Business and HR leaders share their thoughts on changes in work attire
You’ll need to cast your eyes towards the floor to discover one of the most prevalent workplace changes that has happened as a result of COVID. Slowly and quietly, but very surely, the humble sneaker has entrenched itself in workplaces – finally, in a LinkedIn poll conducted by Frog Recruitment, sneakers have earned themselves the title of “acceptable office attire” after a resounding 84.4% of 596 voters answered “yeah” to the question is it okay to wear sneakers to work?
“As a worker who has been around a wee bit of time,” said Skills Consulting Group’s, Jenny Burke – a staunch advocate of the sneaker, “back in the early days a man turning up to the office without a tie would have been frowned upon and woman weren’t really dressed appropriately without a pair of court shoes and a jacket. But times have changed in so many ways. If Helen Clark can turn up in trousers to a formal occasion with the Queen, then why do we have to be confined to the old ways of workwear?”
“Working from home during COVID-19 lockdowns has transformed where and how we are working. Sartorially, Kiwi workers are prioritising their comfort,” said Shannon Barlow, Managing Director at Frog Recruitment.
Read more: How to legally handle dress code issues
HRD talked to several business and HR leaders to get their take on sneakers, and the answer was a unanimous yes. Surprisingly, even HR Manager at NZ Steel, Simon Harvey had an opinion, not surprisingly, he said NZ Steel had a “safety first, style second stance” – indeed a prudent idea at a steel manufacturing plant, but went on to say, “I would totally support a functional approach in suitable organisations.”
So, it seems if you’re one of the 15.6% of people who answered ‘nah’ to Frog Recruitment’s LinkedIn sneaker poll, you’re a part of a very small minority.
Not a one-size-shoe-fits-all scenario
Other common themes that came back from leaders were that sneakers had to be clean and not your sweaty old gym shoes and the term “dress for your day” was bandied about a bit – wear sneakers if you have no appointments that require more formal attire. Sue Parker, director at DARE Group said, “It’s not a one-size-shoe-fits-all scenario. Firstly, it’s about how straight-laced the work culture is, it’s about the vibe in your office and work environment. Injuries of feet and TV waist up ZOOM needs aside, everyone should take a consideration focus.”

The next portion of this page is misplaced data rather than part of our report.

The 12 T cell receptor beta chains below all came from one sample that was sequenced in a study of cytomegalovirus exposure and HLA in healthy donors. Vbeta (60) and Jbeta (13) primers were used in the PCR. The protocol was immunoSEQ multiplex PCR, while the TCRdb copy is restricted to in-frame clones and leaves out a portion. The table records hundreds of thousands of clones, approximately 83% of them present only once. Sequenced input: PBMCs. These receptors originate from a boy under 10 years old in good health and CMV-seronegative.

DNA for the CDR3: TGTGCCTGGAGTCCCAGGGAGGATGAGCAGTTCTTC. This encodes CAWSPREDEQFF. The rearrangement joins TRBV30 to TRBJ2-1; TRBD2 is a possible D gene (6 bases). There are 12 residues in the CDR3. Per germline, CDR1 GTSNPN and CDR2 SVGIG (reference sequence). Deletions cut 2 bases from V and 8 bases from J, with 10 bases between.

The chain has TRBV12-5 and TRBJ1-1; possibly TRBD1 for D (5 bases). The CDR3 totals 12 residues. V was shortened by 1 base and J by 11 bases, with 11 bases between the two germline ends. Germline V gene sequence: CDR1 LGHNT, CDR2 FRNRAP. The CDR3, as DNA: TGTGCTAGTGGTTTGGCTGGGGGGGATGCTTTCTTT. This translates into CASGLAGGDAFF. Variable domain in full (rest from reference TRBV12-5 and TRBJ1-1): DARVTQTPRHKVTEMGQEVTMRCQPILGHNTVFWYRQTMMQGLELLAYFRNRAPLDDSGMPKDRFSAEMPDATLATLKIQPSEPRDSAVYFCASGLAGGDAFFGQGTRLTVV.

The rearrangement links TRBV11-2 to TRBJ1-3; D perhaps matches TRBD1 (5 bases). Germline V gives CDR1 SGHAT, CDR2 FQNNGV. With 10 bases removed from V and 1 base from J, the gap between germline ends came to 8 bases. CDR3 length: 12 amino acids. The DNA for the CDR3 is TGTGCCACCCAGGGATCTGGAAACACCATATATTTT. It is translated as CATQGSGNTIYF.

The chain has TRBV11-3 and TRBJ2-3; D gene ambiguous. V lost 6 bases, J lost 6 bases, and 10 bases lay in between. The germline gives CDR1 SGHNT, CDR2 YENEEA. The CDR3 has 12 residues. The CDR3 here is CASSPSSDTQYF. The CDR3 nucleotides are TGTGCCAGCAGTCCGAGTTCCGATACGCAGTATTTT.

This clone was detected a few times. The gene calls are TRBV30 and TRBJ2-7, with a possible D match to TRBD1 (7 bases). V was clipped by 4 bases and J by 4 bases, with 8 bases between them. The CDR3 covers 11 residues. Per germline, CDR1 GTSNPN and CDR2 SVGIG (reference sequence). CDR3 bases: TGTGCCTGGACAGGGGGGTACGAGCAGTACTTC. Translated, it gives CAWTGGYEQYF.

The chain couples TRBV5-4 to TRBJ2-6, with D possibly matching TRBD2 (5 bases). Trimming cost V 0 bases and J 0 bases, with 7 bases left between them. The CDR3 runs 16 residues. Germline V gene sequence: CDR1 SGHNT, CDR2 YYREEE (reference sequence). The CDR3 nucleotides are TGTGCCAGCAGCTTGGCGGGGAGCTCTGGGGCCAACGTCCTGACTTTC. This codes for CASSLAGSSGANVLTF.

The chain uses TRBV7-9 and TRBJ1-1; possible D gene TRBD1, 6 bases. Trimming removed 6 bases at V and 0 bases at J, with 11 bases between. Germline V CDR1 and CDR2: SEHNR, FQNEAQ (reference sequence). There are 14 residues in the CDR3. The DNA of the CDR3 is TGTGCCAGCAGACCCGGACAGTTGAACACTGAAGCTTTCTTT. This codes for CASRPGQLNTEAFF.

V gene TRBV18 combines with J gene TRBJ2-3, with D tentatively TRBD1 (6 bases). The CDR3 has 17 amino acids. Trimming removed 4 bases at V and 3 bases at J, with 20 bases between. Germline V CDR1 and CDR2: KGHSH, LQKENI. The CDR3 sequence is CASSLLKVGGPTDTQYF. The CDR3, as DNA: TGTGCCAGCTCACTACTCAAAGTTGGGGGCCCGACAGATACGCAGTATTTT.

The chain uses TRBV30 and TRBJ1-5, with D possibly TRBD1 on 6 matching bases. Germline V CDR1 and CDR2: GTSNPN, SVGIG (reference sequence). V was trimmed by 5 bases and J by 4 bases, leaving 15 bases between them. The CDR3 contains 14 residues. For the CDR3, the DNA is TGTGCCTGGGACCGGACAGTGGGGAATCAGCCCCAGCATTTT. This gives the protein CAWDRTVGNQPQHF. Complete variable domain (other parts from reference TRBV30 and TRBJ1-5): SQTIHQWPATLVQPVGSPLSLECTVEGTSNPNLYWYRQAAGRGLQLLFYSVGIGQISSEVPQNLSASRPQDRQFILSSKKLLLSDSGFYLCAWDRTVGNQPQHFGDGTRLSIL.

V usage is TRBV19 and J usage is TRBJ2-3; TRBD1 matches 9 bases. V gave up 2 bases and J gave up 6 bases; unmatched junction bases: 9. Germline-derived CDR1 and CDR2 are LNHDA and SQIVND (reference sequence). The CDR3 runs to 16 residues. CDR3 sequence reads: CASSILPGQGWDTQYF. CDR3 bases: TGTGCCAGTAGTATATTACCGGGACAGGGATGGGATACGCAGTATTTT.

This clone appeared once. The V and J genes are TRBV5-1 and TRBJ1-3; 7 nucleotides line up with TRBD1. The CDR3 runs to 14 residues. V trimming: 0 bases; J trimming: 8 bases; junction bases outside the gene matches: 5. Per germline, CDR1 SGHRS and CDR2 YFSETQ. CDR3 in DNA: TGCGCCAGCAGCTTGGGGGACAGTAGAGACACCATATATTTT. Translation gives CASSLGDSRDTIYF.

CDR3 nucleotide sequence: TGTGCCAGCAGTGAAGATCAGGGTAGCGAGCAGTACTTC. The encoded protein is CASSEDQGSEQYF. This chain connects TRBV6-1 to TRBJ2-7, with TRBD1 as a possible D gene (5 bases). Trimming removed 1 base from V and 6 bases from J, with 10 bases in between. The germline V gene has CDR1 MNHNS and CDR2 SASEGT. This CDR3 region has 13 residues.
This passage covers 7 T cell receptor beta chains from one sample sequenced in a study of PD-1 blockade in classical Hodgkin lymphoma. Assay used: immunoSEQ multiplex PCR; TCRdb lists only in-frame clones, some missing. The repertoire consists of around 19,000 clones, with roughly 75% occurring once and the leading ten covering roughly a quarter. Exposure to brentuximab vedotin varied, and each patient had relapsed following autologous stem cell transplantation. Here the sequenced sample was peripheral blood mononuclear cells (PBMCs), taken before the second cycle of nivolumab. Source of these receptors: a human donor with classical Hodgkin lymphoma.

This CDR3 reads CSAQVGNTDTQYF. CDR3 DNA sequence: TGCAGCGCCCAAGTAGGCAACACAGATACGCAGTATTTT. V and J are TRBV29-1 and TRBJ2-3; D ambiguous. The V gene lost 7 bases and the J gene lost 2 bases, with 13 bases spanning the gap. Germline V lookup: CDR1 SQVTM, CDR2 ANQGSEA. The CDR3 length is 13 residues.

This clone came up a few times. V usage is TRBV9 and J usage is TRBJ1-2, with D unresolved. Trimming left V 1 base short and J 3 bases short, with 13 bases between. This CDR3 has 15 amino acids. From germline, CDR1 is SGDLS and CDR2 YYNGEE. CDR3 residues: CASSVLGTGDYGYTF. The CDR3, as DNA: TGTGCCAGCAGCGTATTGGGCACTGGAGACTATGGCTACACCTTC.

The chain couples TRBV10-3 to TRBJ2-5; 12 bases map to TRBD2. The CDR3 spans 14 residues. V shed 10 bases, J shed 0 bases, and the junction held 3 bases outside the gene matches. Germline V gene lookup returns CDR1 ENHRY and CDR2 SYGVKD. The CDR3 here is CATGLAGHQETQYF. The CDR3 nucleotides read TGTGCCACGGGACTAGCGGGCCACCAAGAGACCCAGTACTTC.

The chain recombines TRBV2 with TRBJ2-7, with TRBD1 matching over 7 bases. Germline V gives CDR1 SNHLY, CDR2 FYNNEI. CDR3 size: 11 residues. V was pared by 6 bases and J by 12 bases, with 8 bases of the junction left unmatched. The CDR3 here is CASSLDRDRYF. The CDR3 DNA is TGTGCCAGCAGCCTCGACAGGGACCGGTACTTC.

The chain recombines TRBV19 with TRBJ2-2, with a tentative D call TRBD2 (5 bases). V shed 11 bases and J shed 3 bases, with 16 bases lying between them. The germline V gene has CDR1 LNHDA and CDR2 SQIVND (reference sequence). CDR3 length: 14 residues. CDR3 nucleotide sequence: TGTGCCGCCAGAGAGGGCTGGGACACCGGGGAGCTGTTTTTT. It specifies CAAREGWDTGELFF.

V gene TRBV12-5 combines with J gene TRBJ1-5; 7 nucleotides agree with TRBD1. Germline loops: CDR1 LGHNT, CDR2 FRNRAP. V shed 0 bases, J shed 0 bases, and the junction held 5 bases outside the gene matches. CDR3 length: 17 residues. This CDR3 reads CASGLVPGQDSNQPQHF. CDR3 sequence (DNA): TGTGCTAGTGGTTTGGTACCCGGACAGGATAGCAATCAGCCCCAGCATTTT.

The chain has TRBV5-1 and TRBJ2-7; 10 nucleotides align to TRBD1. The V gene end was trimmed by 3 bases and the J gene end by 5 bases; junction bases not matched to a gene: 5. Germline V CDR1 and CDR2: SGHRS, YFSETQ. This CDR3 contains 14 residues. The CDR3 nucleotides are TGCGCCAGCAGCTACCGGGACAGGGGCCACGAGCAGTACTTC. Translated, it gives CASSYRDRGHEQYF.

Workplace health & safety
Workplace HR consultant, Maureen Kyne was quick to warn against ‘injuries of feet’, “There’s a whole work, health and safety issue that needs to be considered,” she said. “For example, women with bunions should be allowed to work comfortably wearing sneakers. If they are required to wear heels and a worker get bunions, then potentially a company may have a claim on their hands.”
Read more: Should HR ban workplace dress codes?
Wellbeing and inclusiveness
Another common theme amongst leaders was wellbeing – bringing your authentic self to work includes your footwear and that potentially includes sneakers. Philly Powell, founder of Wellbeing Tick told HRD, “It almost seems hypocritical or unfair to say, bring your true self to work and we’ll provide you with an environment that supports your wellbeing…but sorry you can’t wear comfortable footwear”.
A sentiment that Stephanie Love, director of Stephanie Love HR Consulting agreed with, “People feel more comfortable being their authentic self and bringing their whole self to work when they can express themselves through what they wear. Comfort is paramount, so I am a strong advocate for wearing sneakers in the workplace, especially if you spend a lot of time on your feet, move around the office regularly or walk for part of the daily commute.”
Should shoes be policy?
Workplace HR consultant, Maureen Kyne believes there needs to be a footwear component added to office dress code policies, but Richard Kennedy, Country Director NZ at Randstad believes that old dress codes are being thrown away and replaced with wellbeing policies that extend to what people wear. Employers want workers to be themselves at work, and comfortable in every respect,” Kennedy told HRD.
Sneakers could be a unique part of your EVP
Kennedy also believes that sneakers could be a unique employment value proposition offering. An offering that could be extended to relaxing the rules around attire entirely or potentially offering staff allowances to purchase sneakers. Something that digital marketing company Localsearch knows a bit about, director of digital growth, Adam Boote, was looking for a meaningful way to connect his workforce through a common ground and also represent how his workforce could walk the walk together, so he gave every single employee a pair of white Air Force 1s.
“Every Friday, we encourage our employees to wear their Air Force 1s, which not only lets employees wear sneakers in the office, but is a statement that as a business, we are committed to unifying everyone and ensuring everyone is a part of the community,” Boote told HRD.